After my last blog post about Remote Work there was a lively discussion. Some people supported my thesis that Remote Work makes really productive. Others, on the other hand, were sure that it was little more than a fad whose expiration date was slowly but surely expiring.
I firmly believe that Remote Work works. And I want more and more people to be able to work like that. That’s why I’m introducing you to 4 tools today that make the transition easier and also convince your boss.
“When I work at home, I waste my time on unimportant things.”
This is probably one of the biggest worries: procrastination. But Toggl helps me tremendously. The virtual time clock doesn’t care whether you work in a team or alone. You can assign each activity to a project and simply press Start when it starts and Stop when you take a break. So you can always see how long you have actually spent on a task. And if you drift away mentally during a task, Toggl remembers that and asks you if you want to reset the time.
“Communication with colleagues is getting complicated and you have to write a lot more e-mails.”
I can understand this concern as well – and at the same time refute it. At Cleverclip we simply use Basecamp. And since then I have not written any more e-mails within the company. In Basecamp each project gets its own folder and all information, messages, short messages and also files as well as dates and deadlines are collected in it. This means that confusing communication is forgotten.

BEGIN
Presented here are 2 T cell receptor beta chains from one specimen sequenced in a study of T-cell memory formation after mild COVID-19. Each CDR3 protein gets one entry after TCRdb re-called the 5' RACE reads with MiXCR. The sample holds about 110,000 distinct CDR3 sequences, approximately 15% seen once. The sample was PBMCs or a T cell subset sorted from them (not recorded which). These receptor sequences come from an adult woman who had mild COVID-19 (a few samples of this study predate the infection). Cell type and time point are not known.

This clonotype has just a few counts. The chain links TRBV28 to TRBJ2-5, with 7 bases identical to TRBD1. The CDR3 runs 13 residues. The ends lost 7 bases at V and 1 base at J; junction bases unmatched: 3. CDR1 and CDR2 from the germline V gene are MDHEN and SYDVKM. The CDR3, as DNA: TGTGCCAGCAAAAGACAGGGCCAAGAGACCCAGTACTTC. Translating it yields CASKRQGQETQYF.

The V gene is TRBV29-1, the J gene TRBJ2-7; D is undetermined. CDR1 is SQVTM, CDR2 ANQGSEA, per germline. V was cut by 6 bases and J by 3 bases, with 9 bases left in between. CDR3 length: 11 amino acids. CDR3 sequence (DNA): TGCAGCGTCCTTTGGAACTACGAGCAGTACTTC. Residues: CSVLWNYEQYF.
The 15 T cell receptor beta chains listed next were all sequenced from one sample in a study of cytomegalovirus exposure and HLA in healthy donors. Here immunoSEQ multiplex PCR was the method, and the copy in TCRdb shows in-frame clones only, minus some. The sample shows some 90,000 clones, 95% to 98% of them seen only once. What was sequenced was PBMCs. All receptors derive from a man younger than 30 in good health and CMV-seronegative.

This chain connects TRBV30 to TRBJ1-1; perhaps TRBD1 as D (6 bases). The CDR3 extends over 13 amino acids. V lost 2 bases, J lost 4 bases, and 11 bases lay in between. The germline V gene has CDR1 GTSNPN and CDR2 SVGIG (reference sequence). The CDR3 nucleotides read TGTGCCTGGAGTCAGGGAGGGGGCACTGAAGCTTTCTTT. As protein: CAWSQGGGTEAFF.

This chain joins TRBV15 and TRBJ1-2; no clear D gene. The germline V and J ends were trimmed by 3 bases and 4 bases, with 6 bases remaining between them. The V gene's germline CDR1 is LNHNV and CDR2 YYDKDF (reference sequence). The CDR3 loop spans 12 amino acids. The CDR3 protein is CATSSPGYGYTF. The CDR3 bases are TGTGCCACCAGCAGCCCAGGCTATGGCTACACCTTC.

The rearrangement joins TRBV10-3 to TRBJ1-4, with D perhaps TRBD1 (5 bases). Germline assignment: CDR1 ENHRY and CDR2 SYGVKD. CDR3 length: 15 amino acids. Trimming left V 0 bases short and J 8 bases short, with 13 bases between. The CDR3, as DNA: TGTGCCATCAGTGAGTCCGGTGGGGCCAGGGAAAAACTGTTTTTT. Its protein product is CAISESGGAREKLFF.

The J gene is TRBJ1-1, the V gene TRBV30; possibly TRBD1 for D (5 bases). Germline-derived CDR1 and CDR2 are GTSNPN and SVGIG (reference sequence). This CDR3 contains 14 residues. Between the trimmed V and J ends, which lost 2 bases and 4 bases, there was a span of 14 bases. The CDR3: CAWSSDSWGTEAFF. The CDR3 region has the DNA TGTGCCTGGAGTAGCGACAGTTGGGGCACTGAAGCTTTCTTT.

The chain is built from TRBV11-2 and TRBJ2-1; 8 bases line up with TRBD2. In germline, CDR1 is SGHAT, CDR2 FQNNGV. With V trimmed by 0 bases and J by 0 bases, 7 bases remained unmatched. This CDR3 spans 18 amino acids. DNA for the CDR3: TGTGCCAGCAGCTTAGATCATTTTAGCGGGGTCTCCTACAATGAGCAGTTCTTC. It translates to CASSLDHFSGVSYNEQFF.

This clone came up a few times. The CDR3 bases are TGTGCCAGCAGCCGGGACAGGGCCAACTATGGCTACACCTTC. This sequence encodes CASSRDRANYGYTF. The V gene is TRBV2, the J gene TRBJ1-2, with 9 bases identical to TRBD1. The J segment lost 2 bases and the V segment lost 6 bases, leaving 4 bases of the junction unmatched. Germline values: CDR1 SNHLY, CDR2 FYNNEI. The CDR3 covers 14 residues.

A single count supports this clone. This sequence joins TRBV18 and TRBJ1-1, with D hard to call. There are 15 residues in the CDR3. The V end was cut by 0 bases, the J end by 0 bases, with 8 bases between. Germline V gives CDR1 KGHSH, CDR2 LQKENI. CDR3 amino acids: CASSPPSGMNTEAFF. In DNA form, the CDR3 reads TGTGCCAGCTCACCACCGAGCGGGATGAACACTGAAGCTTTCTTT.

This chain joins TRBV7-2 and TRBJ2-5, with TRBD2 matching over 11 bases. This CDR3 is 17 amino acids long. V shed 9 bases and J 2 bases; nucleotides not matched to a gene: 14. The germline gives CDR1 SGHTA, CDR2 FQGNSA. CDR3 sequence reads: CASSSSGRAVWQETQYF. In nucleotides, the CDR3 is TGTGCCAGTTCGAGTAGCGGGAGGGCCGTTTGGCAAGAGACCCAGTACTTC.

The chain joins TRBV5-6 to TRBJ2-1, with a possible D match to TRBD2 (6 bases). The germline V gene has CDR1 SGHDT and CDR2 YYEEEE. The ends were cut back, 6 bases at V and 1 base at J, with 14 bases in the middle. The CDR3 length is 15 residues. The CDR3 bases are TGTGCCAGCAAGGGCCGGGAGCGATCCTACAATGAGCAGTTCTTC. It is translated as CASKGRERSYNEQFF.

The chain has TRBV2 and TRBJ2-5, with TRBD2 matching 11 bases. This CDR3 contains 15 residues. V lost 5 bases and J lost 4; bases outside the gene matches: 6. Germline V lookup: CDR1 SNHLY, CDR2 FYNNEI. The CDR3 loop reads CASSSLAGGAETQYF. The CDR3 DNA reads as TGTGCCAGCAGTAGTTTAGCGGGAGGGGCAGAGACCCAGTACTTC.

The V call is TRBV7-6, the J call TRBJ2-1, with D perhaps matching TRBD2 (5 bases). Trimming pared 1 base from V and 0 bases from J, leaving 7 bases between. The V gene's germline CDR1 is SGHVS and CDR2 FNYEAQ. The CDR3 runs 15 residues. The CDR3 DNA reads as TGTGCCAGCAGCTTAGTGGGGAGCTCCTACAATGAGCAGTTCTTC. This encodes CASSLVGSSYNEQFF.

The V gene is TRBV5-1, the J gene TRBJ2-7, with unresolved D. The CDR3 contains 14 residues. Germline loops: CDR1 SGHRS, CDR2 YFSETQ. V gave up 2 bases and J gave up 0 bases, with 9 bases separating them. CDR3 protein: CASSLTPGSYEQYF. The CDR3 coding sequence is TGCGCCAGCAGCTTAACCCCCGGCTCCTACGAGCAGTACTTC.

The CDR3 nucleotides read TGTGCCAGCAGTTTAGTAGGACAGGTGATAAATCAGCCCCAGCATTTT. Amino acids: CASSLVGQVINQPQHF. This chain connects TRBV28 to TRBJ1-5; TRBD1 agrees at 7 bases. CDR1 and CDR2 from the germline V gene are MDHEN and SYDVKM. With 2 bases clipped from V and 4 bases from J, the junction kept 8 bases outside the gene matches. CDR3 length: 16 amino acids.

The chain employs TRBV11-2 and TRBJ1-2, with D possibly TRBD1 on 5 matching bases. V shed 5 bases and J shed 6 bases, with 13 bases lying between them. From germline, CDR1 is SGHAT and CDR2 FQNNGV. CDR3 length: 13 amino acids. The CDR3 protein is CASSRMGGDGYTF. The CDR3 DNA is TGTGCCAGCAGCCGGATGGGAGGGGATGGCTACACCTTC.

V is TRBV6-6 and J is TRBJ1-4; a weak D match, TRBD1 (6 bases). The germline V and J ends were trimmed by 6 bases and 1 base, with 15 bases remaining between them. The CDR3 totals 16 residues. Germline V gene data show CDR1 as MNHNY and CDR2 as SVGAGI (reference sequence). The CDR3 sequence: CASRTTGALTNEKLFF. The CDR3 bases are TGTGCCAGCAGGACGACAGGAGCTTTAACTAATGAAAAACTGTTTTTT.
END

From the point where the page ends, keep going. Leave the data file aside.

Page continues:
“If I’m not in the same room with my colleagues, we can’t brainstorm.”
We could argue about the effectiveness of brainstorming in general. Meetings are usually more about wasting time than about doing something productively. Nevertheless, we can’t do without working together on the whiteboard. Only that our whiteboard is called “RealtimeBoard” and is not located in a stuffy meeting room, but on the Internet. Everything else works the same way. You can use Post-its, make sketches, write or pinned photos. You can even see where the others are in the virtual room. And you can talk to them directly using the Call feature. Disadvantage: If someone brings cookies to the meeting, they can’t share them …
“It’s complicated to delegate tasks because I can’t just ask who has free capacity right now.”
There is also a spark of truth in this saying. But already the spark glows weaker … and now it is extinguished. Thanks to Float I know at all times what tasks my colleagues are doing at the moment. What they have to do tomorrow and the day after tomorrow and how many hours a day they are scheduled to do so. Basically I have a much better overview than sitting in an office with them. Then I would have to ask each individual what he is doing and if he has time. Answer: uncertain.
So you see, there is no problem for which there is no tool. What kind of apps do you use to work together efficiently?
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